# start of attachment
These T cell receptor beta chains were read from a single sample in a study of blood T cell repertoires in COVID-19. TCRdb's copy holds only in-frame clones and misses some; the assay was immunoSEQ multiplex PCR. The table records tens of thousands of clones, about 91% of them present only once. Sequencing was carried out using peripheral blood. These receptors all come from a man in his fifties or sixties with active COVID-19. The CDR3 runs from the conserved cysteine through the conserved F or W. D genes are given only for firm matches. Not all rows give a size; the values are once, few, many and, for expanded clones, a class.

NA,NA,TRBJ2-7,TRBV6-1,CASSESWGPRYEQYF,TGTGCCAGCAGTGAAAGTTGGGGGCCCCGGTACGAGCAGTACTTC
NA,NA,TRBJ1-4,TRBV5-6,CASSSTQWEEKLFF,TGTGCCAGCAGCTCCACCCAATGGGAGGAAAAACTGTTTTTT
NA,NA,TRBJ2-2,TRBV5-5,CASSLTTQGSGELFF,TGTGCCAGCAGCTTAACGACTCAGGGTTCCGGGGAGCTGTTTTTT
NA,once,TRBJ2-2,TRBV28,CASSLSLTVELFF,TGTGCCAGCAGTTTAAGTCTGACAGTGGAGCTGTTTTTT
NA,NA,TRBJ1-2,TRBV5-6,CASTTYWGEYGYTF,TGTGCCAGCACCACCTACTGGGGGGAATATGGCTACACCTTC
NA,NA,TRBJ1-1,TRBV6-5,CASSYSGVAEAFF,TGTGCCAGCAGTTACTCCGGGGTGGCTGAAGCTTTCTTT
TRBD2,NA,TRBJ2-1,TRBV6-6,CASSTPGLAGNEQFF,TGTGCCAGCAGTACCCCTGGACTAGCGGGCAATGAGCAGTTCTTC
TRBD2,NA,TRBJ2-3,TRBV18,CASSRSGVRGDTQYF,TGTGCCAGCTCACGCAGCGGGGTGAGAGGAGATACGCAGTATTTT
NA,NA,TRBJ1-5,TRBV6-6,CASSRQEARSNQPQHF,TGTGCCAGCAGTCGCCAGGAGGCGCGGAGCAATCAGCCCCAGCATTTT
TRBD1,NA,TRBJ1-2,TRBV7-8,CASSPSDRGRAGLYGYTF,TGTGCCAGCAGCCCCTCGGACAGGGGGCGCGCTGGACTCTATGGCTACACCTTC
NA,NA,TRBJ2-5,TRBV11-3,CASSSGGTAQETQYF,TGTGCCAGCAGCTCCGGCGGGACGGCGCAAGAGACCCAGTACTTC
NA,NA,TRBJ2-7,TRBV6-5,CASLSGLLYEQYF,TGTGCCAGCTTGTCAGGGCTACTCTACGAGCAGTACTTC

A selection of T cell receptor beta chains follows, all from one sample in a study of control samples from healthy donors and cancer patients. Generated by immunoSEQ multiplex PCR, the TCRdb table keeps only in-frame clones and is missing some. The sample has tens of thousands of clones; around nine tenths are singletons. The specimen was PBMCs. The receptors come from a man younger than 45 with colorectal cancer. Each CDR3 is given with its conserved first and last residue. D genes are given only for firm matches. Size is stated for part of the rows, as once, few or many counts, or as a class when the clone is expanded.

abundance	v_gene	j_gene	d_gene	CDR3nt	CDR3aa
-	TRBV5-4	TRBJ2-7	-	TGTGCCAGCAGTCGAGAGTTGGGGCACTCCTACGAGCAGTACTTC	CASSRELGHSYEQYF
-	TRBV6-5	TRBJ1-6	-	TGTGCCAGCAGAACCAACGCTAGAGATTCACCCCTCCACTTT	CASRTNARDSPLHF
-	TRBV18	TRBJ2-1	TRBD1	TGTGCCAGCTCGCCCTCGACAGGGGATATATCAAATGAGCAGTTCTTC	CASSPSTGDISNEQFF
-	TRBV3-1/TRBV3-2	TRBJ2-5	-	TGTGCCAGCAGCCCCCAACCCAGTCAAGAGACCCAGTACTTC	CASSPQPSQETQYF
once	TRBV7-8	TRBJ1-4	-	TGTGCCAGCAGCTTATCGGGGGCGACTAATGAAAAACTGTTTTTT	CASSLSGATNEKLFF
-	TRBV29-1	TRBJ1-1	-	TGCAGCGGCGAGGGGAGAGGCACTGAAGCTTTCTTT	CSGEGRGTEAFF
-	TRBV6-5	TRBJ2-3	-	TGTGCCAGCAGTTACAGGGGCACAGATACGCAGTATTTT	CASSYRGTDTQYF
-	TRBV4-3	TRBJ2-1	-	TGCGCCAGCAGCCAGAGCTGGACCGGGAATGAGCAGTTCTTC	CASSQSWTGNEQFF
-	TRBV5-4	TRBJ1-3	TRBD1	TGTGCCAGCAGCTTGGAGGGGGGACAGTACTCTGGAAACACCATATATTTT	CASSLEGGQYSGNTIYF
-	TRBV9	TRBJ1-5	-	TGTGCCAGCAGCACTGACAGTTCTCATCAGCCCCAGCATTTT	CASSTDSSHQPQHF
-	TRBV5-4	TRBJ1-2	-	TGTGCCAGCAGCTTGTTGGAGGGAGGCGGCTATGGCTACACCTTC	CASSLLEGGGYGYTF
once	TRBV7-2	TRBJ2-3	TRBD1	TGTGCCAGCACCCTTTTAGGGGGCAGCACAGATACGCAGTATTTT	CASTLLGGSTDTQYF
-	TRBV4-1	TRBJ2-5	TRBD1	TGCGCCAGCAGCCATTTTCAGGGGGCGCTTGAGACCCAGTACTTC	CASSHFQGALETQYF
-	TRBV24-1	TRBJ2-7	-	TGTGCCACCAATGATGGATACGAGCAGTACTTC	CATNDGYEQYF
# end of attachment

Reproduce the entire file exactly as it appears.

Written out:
These T cell receptor beta chains were read from a single sample in a study of blood T cell repertoires in COVID-19. TCRdb's copy holds only in-frame clones and misses some; the assay was immunoSEQ multiplex PCR. The table records tens of thousands of clones, about 91% of them present only once. Sequencing was carried out using peripheral blood. These receptors all come from a man in his fifties or sixties with active COVID-19. The CDR3 runs from the conserved cysteine through the conserved F or W. D genes are given only for firm matches. Not all rows give a size; the values are once, few, many and, for expanded clones, a class.

NA,NA,TRBJ2-7,TRBV6-1,CASSESWGPRYEQYF,TGTGCCAGCAGTGAAAGTTGGGGGCCCCGGTACGAGCAGTACTTC
NA,NA,TRBJ1-4,TRBV5-6,CASSSTQWEEKLFF,TGTGCCAGCAGCTCCACCCAATGGGAGGAAAAACTGTTTTTT
NA,NA,TRBJ2-2,TRBV5-5,CASSLTTQGSGELFF,TGTGCCAGCAGCTTAACGACTCAGGGTTCCGGGGAGCTGTTTTTT
NA,once,TRBJ2-2,TRBV28,CASSLSLTVELFF,TGTGCCAGCAGTTTAAGTCTGACAGTGGAGCTGTTTTTT
NA,NA,TRBJ1-2,TRBV5-6,CASTTYWGEYGYTF,TGTGCCAGCACCACCTACTGGGGGGAATATGGCTACACCTTC
NA,NA,TRBJ1-1,TRBV6-5,CASSYSGVAEAFF,TGTGCCAGCAGTTACTCCGGGGTGGCTGAAGCTTTCTTT
TRBD2,NA,TRBJ2-1,TRBV6-6,CASSTPGLAGNEQFF,TGTGCCAGCAGTACCCCTGGACTAGCGGGCAATGAGCAGTTCTTC
TRBD2,NA,TRBJ2-3,TRBV18,CASSRSGVRGDTQYF,TGTGCCAGCTCACGCAGCGGGGTGAGAGGAGATACGCAGTATTTT
NA,NA,TRBJ1-5,TRBV6-6,CASSRQEARSNQPQHF,TGTGCCAGCAGTCGCCAGGAGGCGCGGAGCAATCAGCCCCAGCATTTT
TRBD1,NA,TRBJ1-2,TRBV7-8,CASSPSDRGRAGLYGYTF,TGTGCCAGCAGCCCCTCGGACAGGGGGCGCGCTGGACTCTATGGCTACACCTTC
NA,NA,TRBJ2-5,TRBV11-3,CASSSGGTAQETQYF,TGTGCCAGCAGCTCCGGCGGGACGGCGCAAGAGACCCAGTACTTC
NA,NA,TRBJ2-7,TRBV6-5,CASLSGLLYEQYF,TGTGCCAGCTTGTCAGGGCTACTCTACGAGCAGTACTTC

A selection of T cell receptor beta chains follows, all from one sample in a study of control samples from healthy donors and cancer patients. Generated by immunoSEQ multiplex PCR, the TCRdb table keeps only in-frame clones and is missing some. The sample has tens of thousands of clones; around nine tenths are singletons. The specimen was PBMCs. The receptors come from a man younger than 45 with colorectal cancer. Each CDR3 is given with its conserved first and last residue. D genes are given only for firm matches. Size is stated for part of the rows, as once, few or many counts, or as a class when the clone is expanded.

abundance	v_gene	j_gene	d_gene	CDR3nt	CDR3aa
-	TRBV5-4	TRBJ2-7	-	TGTGCCAGCAGTCGAGAGTTGGGGCACTCCTACGAGCAGTACTTC	CASSRELGHSYEQYF
-	TRBV6-5	TRBJ1-6	-	TGTGCCAGCAGAACCAACGCTAGAGATTCACCCCTCCACTTT	CASRTNARDSPLHF
-	TRBV18	TRBJ2-1	TRBD1	TGTGCCAGCTCGCCCTCGACAGGGGATATATCAAATGAGCAGTTCTTC	CASSPSTGDISNEQFF
-	TRBV3-1/TRBV3-2	TRBJ2-5	-	TGTGCCAGCAGCCCCCAACCCAGTCAAGAGACCCAGTACTTC	CASSPQPSQETQYF
once	TRBV7-8	TRBJ1-4	-	TGTGCCAGCAGCTTATCGGGGGCGACTAATGAAAAACTGTTTTTT	CASSLSGATNEKLFF
-	TRBV29-1	TRBJ1-1	-	TGCAGCGGCGAGGGGAGAGGCACTGAAGCTTTCTTT	CSGEGRGTEAFF
-	TRBV6-5	TRBJ2-3	-	TGTGCCAGCAGTTACAGGGGCACAGATACGCAGTATTTT	CASSYRGTDTQYF
-	TRBV4-3	TRBJ2-1	-	TGCGCCAGCAGCCAGAGCTGGACCGGGAATGAGCAGTTCTTC	CASSQSWTGNEQFF
-	TRBV5-4	TRBJ1-3	TRBD1	TGTGCCAGCAGCTTGGAGGGGGGACAGTACTCTGGAAACACCATATATTTT	CASSLEGGQYSGNTIYF
-	TRBV9	TRBJ1-5	-	TGTGCCAGCAGCACTGACAGTTCTCATCAGCCCCAGCATTTT	CASSTDSSHQPQHF
-	TRBV5-4	TRBJ1-2	-	TGTGCCAGCAGCTTGTTGGAGGGAGGCGGCTATGGCTACACCTTC	CASSLLEGGGYGYTF
once	TRBV7-2	TRBJ2-3	TRBD1	TGTGCCAGCACCCTTTTAGGGGGCAGCACAGATACGCAGTATTTT	CASTLLGGSTDTQYF
-	TRBV4-1	TRBJ2-5	TRBD1	TGCGCCAGCAGCCATTTTCAGGGGGCGCTTGAGACCCAGTACTTC	CASSHFQGALETQYF
-	TRBV24-1	TRBJ2-7	-	TGTGCCACCAATGATGGATACGAGCAGTACTTC	CATNDGYEQYF